The Quiet End To Roe v. Wade?

Andrew Sullivan —  Apr 21 2011 @ 2:32pm


Dahlia Lithwick asserts that "for all practical purposes women can't get an abortion in Ohio, North Dakota, or Florida":

The conservatives on the [Supreme] court are much happier with the status quo, allowing abortion as a matter of federal law while the states effectively outlaw it as a matter of fact. If the states continue to hollow out Roe from the core, there will be no reason for the court to hear an abortion case ever again.

Ramesh Ponnuru is dumbfounded by this argument:

Ohio’s government reported 29,000 abortions in 2009, the last year for which data is available.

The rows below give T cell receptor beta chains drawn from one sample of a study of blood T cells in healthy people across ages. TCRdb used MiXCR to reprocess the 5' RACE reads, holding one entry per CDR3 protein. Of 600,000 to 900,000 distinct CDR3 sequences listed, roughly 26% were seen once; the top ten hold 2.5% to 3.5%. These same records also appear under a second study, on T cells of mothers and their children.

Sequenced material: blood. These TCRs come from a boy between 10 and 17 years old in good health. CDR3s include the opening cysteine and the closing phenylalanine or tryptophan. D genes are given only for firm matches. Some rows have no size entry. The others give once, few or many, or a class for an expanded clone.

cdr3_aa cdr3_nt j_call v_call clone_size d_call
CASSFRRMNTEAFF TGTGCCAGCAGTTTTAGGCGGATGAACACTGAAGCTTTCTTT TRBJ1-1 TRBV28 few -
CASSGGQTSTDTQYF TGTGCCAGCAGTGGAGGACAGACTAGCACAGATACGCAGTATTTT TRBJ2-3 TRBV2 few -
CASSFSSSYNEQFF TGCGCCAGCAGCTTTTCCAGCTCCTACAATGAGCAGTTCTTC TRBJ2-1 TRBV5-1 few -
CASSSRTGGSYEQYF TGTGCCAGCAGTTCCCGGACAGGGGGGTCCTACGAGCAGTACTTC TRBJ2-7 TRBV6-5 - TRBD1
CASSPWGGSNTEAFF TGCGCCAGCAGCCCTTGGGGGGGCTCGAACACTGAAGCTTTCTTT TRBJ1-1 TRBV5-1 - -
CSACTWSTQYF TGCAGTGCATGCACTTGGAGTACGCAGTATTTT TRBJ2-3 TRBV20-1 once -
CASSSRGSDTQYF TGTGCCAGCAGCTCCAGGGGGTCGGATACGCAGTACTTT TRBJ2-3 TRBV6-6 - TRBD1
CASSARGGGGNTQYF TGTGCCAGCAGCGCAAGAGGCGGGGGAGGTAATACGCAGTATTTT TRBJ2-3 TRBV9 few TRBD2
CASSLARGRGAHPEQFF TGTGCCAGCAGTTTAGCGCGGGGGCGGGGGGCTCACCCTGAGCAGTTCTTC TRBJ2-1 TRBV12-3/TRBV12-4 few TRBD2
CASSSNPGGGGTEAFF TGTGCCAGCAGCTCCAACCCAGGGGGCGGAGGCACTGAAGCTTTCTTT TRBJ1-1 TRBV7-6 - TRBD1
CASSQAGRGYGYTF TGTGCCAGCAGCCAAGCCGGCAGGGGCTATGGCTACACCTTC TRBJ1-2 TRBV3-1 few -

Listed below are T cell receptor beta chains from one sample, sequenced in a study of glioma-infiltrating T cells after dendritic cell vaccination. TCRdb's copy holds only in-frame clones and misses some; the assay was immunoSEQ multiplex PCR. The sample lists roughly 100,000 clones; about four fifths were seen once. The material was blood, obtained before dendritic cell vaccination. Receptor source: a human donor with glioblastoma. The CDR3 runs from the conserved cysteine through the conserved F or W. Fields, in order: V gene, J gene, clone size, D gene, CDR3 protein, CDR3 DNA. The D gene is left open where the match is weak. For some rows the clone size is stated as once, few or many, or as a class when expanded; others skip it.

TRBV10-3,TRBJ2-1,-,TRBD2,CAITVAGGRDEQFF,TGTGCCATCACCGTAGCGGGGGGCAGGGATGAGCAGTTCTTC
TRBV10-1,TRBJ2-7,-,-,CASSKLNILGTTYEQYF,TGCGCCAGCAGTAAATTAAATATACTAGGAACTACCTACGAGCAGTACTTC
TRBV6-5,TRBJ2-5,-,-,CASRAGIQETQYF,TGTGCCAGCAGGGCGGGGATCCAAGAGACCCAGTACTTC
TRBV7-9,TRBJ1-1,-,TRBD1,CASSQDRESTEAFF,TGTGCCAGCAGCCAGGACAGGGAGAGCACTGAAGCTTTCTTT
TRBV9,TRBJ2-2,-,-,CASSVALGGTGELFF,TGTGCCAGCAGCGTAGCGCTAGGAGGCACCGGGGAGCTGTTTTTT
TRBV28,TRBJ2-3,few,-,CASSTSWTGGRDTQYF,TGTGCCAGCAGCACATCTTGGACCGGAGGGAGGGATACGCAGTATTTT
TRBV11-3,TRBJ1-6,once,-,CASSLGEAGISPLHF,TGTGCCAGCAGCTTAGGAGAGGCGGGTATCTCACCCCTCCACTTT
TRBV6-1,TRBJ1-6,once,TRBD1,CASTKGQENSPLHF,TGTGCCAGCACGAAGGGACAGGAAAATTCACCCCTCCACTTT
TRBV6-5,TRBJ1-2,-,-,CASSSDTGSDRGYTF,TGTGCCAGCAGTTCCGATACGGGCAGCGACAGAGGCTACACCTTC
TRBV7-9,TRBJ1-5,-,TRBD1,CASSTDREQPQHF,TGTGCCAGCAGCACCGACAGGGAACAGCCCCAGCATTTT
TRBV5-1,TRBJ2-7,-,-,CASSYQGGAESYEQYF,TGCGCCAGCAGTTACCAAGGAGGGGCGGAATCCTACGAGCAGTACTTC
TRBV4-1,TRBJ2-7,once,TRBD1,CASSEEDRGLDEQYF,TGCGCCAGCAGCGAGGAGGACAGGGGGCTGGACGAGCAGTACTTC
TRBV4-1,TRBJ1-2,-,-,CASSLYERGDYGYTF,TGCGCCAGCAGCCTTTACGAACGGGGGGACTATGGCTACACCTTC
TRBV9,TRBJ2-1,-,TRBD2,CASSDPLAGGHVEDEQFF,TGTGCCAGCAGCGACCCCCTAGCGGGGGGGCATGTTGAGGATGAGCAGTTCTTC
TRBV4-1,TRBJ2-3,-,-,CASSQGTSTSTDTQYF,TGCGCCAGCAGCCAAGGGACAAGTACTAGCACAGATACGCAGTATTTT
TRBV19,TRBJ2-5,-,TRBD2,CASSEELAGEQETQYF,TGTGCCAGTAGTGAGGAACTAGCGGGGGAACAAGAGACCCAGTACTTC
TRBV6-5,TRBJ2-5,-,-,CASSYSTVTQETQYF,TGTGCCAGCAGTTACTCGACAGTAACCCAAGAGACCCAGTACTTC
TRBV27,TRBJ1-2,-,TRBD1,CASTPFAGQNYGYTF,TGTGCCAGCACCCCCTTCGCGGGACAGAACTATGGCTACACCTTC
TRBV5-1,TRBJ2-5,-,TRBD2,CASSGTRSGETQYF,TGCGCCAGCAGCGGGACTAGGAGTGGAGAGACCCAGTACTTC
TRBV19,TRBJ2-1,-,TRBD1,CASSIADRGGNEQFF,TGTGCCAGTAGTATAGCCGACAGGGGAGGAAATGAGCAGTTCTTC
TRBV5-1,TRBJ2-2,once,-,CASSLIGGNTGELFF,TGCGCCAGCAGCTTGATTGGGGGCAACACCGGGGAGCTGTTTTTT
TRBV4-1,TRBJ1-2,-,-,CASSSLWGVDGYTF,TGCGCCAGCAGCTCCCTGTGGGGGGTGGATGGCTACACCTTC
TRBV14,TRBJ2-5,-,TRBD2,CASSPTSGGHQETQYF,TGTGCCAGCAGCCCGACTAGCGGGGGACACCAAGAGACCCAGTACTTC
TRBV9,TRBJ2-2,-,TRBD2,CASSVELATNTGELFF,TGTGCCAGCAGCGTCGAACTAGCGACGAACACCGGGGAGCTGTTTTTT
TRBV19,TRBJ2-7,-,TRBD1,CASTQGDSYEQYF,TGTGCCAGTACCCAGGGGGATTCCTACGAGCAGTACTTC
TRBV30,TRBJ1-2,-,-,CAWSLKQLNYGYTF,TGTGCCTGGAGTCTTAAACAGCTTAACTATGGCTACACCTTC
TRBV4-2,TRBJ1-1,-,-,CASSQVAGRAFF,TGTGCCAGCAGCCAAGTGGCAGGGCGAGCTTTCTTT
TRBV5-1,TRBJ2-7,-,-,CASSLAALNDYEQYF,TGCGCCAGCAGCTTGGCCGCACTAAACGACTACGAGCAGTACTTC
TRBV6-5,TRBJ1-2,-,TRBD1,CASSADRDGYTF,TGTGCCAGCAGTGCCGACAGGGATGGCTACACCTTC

Ramesh is misreading, I think, a poorly constructed sentence. The full sentence, after detailing why the pro-choice movement has become leery of judicial challenges to state laws violating Roe, is:

The end result is that Roe remains on the books, while for all practical purposes women can't get an abortion in Ohio, North Dakota, or Florida.

My italics. The logic of the whole piece is that this is a likely future, not a present reality. But it's easy to misread. What's dismaying is that this sloppy sentence leads Ponnuru to dismiss Lithwick's entire body of work as fallacious. It's anything but.

(Photo: Anti-abortion and pro-choice demonstrators argue in front of the Supreme Court during the March for Life January 24, 2011 in Washington, DC. The annual march marks the anniversary of the landmark Roe v. Wade decision by the court that made abortion legal in the United States. By Chip Somodevilla/Getty Images)